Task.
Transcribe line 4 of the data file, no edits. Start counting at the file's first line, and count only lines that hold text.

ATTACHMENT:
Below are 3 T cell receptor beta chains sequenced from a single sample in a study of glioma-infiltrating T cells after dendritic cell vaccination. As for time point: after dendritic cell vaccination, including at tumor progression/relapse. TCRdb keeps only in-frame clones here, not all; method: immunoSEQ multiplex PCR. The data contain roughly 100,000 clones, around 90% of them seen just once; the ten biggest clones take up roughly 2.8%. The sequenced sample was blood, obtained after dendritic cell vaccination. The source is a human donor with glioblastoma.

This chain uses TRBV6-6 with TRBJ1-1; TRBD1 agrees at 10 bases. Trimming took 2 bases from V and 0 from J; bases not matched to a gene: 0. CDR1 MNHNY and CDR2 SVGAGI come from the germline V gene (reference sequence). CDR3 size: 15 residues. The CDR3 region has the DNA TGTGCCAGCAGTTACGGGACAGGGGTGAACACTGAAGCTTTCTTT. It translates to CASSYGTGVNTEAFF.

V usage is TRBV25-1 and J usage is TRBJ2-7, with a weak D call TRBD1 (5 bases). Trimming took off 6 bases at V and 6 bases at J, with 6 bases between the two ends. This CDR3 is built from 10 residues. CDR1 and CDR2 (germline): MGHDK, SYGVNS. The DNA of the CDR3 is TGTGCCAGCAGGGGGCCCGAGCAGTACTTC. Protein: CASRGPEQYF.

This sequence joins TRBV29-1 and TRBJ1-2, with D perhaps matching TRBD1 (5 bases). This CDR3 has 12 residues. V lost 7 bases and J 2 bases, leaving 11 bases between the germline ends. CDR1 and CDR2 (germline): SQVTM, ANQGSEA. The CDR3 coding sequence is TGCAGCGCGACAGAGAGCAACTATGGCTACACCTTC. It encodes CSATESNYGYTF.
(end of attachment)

This sequence joins TRBV29-1 and TRBJ1-2, with D perhaps matching TRBD1 (5 bases). This CDR3 has 12 residues. V lost 7 bases and J 2 bases, leaving 11 bases between the germline ends. CDR1 and CDR2 (germline): SQVTM, ANQGSEA. The CDR3 coding sequence is TGCAGCGCGACAGAGAGCAACTATGGCTACACCTTC. It encodes CSATESNYGYTF.